Our approach to investment management is informed by three specific theories: Efficient Market Hypothesis, Modern Portfolio Theory, and the Three-Factor Model.
Financial markets are full of smart people making rational decisions. We believe that, as a consequence, most stocks are appropriately priced and little is to be gained by sniffing out underpriced stocks, blindly following fund managers who have had successes in the past, or trying to predict the inevitable ups and downs of the markets.
The Efficient Market Hypothesis comes from University of Chicago economist Eugene F. Fama, winner of the 2013 Nobel Prize in economics. Here is how he puts it:
An efficient market is defined as a market where there are large numbers of rational, profit-maximizers actively competing, with each trying to predict future market values of individual securities, and where important current information is almost freely available to all participants. In an efficient market, competition among the many intelligent participants leads to a situation where, at any point in time, actual prices of individual securities already reflect the effects of information based both on events that have already occurred and on events which, as of now, the market expects to take place in the future. In other words, in an efficient market at any point in time the actual price of a security will be a good estimate of its intrinsic value.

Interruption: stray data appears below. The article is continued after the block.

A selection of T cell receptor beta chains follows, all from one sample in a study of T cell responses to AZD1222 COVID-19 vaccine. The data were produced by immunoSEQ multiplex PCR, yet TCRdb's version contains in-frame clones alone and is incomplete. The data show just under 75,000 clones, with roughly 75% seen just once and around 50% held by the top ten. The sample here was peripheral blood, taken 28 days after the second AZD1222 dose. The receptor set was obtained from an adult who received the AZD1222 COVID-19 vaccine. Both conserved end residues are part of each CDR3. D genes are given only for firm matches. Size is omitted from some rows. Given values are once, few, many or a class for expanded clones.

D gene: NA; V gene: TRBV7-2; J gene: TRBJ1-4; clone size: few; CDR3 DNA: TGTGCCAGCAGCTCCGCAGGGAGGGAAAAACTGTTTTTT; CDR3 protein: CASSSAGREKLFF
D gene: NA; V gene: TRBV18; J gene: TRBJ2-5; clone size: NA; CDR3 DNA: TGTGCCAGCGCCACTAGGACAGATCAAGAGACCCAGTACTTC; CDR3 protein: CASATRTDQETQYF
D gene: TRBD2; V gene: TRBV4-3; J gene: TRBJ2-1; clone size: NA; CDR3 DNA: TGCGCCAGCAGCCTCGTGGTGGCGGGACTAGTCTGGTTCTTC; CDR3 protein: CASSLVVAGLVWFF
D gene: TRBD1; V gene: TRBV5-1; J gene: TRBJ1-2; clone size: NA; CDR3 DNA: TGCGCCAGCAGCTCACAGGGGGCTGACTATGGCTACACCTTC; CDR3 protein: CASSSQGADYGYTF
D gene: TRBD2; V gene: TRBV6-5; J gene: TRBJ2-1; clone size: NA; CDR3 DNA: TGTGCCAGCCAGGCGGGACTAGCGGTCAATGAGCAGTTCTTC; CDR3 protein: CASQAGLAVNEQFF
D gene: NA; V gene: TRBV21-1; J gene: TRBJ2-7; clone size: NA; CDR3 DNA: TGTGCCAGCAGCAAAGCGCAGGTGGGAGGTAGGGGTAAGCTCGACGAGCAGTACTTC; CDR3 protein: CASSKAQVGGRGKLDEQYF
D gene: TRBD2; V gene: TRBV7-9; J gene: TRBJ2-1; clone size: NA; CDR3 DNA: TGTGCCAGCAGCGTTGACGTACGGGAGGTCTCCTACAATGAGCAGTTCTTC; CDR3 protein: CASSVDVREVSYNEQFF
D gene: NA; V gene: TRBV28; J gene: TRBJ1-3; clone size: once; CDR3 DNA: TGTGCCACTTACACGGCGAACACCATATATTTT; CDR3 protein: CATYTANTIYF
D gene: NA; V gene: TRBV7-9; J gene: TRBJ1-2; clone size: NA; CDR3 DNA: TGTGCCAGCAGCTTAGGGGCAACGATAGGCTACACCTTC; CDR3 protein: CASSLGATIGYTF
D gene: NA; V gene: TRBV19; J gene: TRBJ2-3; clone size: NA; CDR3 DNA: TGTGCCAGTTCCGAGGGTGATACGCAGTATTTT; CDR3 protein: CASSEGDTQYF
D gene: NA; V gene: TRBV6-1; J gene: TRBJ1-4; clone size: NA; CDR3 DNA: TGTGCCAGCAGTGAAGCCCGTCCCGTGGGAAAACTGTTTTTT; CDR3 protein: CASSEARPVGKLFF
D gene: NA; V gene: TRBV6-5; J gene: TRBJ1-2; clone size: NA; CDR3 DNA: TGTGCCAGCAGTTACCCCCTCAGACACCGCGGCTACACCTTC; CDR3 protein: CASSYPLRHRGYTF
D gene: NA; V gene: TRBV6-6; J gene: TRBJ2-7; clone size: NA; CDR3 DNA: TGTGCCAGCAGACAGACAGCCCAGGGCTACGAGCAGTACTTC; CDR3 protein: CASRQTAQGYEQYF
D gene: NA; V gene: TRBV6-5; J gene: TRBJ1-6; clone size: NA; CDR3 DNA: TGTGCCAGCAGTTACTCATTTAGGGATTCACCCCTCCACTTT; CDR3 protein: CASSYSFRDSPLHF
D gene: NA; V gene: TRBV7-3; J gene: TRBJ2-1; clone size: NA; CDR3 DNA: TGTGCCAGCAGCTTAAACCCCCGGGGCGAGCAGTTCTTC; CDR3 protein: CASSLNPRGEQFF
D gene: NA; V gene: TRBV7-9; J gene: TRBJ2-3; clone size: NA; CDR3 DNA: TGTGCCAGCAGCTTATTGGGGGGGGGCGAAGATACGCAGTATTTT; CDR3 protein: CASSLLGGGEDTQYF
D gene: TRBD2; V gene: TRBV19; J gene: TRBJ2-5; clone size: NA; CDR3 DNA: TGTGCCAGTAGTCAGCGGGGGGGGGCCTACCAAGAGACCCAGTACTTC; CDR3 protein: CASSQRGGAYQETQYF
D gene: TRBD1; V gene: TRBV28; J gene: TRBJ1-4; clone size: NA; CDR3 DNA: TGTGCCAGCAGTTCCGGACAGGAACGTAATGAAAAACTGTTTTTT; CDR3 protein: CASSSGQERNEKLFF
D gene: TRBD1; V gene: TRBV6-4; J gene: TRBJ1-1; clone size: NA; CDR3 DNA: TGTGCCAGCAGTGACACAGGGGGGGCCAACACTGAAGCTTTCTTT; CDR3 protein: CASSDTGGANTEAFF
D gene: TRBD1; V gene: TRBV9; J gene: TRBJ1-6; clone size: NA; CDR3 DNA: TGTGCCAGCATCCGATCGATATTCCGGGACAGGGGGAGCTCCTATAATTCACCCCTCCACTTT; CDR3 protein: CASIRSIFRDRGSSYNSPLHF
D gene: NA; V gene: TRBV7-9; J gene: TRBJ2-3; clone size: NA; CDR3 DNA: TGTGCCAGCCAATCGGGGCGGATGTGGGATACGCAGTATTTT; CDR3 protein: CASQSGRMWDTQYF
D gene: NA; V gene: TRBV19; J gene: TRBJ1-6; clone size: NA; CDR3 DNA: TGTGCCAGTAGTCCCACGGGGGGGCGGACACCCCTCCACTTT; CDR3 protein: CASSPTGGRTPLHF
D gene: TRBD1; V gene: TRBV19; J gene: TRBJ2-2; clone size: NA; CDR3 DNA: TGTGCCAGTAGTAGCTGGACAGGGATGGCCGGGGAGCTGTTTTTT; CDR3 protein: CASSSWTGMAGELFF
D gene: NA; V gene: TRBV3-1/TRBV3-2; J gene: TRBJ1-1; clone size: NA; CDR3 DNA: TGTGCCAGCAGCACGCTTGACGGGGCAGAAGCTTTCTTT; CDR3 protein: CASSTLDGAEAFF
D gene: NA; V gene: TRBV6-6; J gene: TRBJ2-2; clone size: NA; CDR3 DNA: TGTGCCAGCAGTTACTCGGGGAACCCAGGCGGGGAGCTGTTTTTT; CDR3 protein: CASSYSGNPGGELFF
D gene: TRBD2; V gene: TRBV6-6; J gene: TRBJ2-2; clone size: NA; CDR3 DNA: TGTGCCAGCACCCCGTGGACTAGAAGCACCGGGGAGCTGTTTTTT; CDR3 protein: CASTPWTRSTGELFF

In other words, we believe the best predictor of your success as an investor is old-fashioned research and market fundamentals. For you as our client, this approach means four things:
Modern Portfolio Theory is designed to maximize the returns that a portfolio will bring for any given risk, or, conversely, minimize the amount of risk for any given return.
The theory earned the 1990 Nobel Prize in Economics by the collaborated work of Harry Markowitz, Merton Miller, and Myron Scholes. Besides working to minimize risk while maximizing return, Modern Portfolio Theory is marked by its attitude toward diversification:
The Three-Factor Model was the brainchild of Eugene Fama and his University of Chicago colleague Kenneth French. Working from the Efficient Market Hypothesis, they concluded that the lion’s share of a portfolio’s performance grew from three factors:
No investment strategy can guarantee that you will always gain money and never lose money; disappointments happen in investment markets just as they do in life. But there is much that we can do to help ensure that your investments bring you the future that you envision for yourself.
We base our approach on information, both the information that comes from an in-depth exploration of market fundamentals and the theoretical understanding that helps us make the most of those fundamentals.
We want you to understand the theoretical framework that drives our investing approach. We believe that by leaning on some of the brightest minds in economics and the financial industry, we have created a proven, intellectually sound approach to making the most of your portfolio.
If you have questions, let’s talk.